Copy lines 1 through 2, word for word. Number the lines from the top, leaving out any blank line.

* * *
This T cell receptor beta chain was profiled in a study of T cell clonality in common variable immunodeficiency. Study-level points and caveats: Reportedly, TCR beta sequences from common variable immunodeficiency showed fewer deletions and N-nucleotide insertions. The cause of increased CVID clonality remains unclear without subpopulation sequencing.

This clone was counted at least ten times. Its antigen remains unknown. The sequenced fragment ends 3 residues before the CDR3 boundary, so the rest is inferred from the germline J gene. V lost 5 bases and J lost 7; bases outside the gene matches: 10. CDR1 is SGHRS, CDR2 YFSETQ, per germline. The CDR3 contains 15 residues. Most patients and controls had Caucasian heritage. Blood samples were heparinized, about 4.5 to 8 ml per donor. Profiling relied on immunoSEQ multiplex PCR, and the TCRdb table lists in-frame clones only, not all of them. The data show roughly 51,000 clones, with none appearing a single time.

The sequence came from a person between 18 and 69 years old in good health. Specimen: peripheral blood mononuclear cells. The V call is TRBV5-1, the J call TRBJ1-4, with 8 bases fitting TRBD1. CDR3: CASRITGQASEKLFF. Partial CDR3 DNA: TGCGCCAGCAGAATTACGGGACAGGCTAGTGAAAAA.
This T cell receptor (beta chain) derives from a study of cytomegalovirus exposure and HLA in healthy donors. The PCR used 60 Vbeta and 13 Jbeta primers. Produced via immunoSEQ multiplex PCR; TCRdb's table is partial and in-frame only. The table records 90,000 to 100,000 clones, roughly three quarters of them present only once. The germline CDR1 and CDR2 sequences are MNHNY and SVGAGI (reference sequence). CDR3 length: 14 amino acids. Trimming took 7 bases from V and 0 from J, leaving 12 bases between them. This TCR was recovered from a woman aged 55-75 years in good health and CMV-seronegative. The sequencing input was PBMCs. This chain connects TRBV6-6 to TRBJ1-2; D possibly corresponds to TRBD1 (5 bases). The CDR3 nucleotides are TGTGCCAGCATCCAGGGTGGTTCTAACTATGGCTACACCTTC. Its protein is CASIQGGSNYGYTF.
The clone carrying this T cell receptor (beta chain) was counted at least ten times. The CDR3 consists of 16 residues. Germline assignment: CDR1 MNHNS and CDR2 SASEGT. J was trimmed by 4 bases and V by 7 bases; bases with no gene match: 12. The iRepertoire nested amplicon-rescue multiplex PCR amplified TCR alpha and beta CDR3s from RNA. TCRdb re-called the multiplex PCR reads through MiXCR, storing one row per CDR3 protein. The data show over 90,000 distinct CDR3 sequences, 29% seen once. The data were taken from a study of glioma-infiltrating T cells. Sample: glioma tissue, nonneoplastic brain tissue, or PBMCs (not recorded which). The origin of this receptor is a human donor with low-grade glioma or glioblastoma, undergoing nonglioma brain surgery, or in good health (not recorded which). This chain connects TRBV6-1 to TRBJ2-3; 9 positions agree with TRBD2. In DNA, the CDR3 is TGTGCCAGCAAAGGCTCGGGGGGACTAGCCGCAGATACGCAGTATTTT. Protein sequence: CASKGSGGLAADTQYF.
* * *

This T cell receptor beta chain was profiled in a study of T cell clonality in common variable immunodeficiency. Study-level points and caveats: Reportedly, TCR beta sequences from common variable immunodeficiency showed fewer deletions and N-nucleotide insertions. The cause of increased CVID clonality remains unclear without subpopulation sequencing.

This clone was counted at least ten times. Its antigen remains unknown. The sequenced fragment ends 3 residues before the CDR3 boundary, so the rest is inferred from the germline J gene. V lost 5 bases and J lost 7; bases outside the gene matches: 10. CDR1 is SGHRS, CDR2 YFSETQ, per germline. The CDR3 contains 15 residues. Most patients and controls had Caucasian heritage. Blood samples were heparinized, about 4.5 to 8 ml per donor. Profiling relied on immunoSEQ multiplex PCR, and the TCRdb table lists in-frame clones only, not all of them. The data show roughly 51,000 clones, with none appearing a single time.